“The sample is too low to claim any percentage of efficacy,” Bucci told CBC News.
Furthermore, he said, it’s not clear where these 39 people came from, how old they were and whether the results from trials in one country were mixed with those from another location.
The Oxford University/AstraZeneca vaccine — which reported a roughly 70 per cent success rate — has been subjected to similar criticisms about how data from its trials was presented, and its developers have now agreed to run new studies.
So far, Hungary is the only member of the European Union to sign up for the Russian vaccine, although Russian media reports that 50 nations have either already signed deals for the vaccine or are in the process of negotiating them.
On Friday, Russia announced a partnership with Indian pharmaceutical company Hetero to produce 100 million doses of the vaccine by the end of 2021.
Canada has signed agreements with five vaccine manufacturers, but the list does not include Sputnik V.
Gamalyea’s initial estimates that Russia would be able to produce 200 million doses of Sputnik V by the end of next month turned out to be wildly optimistic. The health ministry now says it may be able produce two million doses, at best.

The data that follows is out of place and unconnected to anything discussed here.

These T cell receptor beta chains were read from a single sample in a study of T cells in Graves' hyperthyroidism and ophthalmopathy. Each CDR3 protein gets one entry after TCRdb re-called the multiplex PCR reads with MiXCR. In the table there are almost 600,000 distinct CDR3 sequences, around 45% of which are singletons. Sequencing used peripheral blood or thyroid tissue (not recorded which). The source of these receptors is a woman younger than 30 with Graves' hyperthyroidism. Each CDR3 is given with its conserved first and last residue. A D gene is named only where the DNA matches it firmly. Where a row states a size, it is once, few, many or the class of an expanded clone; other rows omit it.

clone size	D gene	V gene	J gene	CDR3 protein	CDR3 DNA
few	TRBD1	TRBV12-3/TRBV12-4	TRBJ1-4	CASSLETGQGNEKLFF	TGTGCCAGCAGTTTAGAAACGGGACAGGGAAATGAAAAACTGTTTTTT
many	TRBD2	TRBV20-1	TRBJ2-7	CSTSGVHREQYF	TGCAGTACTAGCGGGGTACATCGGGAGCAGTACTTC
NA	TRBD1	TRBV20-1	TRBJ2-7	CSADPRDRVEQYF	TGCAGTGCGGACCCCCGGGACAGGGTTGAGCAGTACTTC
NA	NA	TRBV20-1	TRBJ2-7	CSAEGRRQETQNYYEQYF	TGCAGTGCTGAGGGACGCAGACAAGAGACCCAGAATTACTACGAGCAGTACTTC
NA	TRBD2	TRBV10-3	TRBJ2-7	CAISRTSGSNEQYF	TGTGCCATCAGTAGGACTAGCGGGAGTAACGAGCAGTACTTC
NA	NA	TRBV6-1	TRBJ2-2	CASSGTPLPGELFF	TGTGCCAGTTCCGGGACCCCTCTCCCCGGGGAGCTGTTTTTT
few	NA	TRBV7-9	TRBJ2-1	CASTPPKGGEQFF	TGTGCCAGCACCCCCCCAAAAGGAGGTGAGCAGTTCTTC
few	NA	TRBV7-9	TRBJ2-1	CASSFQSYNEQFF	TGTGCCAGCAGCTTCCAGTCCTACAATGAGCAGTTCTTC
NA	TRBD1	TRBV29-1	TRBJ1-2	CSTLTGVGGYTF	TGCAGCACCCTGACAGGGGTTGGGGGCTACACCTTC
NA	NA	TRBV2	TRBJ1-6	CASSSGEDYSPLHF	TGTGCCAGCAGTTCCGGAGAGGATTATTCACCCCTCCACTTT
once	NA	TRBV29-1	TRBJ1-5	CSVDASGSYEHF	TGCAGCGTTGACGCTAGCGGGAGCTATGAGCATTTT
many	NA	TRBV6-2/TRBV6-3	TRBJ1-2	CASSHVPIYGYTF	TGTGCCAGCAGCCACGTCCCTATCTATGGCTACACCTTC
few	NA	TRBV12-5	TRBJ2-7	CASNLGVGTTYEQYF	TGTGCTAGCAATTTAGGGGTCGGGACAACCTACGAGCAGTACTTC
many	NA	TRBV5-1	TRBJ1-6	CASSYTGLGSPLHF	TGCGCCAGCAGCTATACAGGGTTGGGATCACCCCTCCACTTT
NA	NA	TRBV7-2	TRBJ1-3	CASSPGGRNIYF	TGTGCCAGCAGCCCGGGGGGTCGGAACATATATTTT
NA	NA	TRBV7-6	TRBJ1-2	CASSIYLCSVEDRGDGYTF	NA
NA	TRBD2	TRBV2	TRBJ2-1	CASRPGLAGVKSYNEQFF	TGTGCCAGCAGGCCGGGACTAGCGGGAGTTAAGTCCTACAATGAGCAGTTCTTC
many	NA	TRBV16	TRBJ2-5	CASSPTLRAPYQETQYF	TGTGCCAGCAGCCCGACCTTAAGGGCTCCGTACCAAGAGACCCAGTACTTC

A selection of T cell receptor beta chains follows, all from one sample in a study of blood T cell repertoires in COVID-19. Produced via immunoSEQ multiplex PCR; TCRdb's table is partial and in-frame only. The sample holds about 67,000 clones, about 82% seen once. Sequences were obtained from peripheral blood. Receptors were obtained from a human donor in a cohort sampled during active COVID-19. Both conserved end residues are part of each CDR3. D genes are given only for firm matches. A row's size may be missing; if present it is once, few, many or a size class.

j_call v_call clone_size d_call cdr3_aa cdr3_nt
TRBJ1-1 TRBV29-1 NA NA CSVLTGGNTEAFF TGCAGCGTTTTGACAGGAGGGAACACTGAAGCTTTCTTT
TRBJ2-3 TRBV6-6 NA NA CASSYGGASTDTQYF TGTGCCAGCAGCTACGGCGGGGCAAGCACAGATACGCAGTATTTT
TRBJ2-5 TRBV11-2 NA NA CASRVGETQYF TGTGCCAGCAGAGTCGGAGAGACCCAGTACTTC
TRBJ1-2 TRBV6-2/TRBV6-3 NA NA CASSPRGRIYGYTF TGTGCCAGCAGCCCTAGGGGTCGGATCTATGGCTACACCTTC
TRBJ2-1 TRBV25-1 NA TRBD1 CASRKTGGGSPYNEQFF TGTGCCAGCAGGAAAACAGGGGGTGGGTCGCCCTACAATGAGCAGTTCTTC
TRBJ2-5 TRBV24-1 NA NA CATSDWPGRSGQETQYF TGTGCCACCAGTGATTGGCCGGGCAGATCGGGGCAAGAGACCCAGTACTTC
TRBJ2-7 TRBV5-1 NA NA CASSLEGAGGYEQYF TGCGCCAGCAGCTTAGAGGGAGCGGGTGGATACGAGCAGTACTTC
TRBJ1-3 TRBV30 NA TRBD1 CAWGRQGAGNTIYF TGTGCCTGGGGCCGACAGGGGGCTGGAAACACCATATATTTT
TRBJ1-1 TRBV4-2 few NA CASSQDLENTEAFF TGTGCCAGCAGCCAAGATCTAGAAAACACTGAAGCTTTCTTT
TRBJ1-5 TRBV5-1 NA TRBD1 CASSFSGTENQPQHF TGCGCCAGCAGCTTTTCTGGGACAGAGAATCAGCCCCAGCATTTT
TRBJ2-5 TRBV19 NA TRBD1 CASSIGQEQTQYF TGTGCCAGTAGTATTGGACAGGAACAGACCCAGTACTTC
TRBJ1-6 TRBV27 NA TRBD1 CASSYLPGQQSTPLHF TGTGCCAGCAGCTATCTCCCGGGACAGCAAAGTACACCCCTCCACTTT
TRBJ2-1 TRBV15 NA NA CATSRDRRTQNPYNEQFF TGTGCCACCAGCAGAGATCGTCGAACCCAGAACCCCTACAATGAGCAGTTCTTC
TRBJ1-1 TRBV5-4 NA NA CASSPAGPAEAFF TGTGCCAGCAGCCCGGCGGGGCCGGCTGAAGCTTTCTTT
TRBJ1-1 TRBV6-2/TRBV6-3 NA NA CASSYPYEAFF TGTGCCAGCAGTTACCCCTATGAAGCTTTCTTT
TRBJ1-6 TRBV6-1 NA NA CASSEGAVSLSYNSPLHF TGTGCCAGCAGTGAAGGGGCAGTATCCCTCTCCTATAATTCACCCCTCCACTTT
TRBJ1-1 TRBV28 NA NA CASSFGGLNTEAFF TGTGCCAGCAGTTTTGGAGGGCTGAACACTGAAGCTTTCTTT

Since the summer, Russia’s Health Ministry has been promising a national vaccination campaign was imminent, but it has been slow to roll out.
President Vladimir Putin said one of his daughters was among the first to get the vaccine, although the Kremlin acknowledged this week that Putin himself has not.
A spokesperson said it would be irresponsible for the head of state to take an “uncertified” vaccine, although the distinction the official was trying to make between a registered vaccine and a certified one was unclear.
The mayor of Moscow has said authorities plan to set up 300 vaccination centres in the month of December and the plan is to get as many people in the capital inoculated as possible.
Independent public opinion surveys suggest many Russians remain uncertain about the vaccine and whether they will actually take it. In early November, the polling group Levada Centre reported 59 per cent of Russians may refuse to get vaccinated.
On Russian state TV, however, criticism or probing questions about any of the assumptions underlying the government’s claims about Sputnik V have largely been absent.
As is standard on TV talk shows, the discussion is framed in geopolitical terms.
Their 60 Minutes program (no relation to the U.S. program of the same name) even cited a CBC News report by The National as purported proof of Western bias, with the host suggesting it was an example of “active propaganda” against Sputnik V.
In fact, the report contained comments from Prof. Evans, the British expert, suggesting that the vaccine worked and was most likely effective. But his clips were cut from what was shown on Russian TV.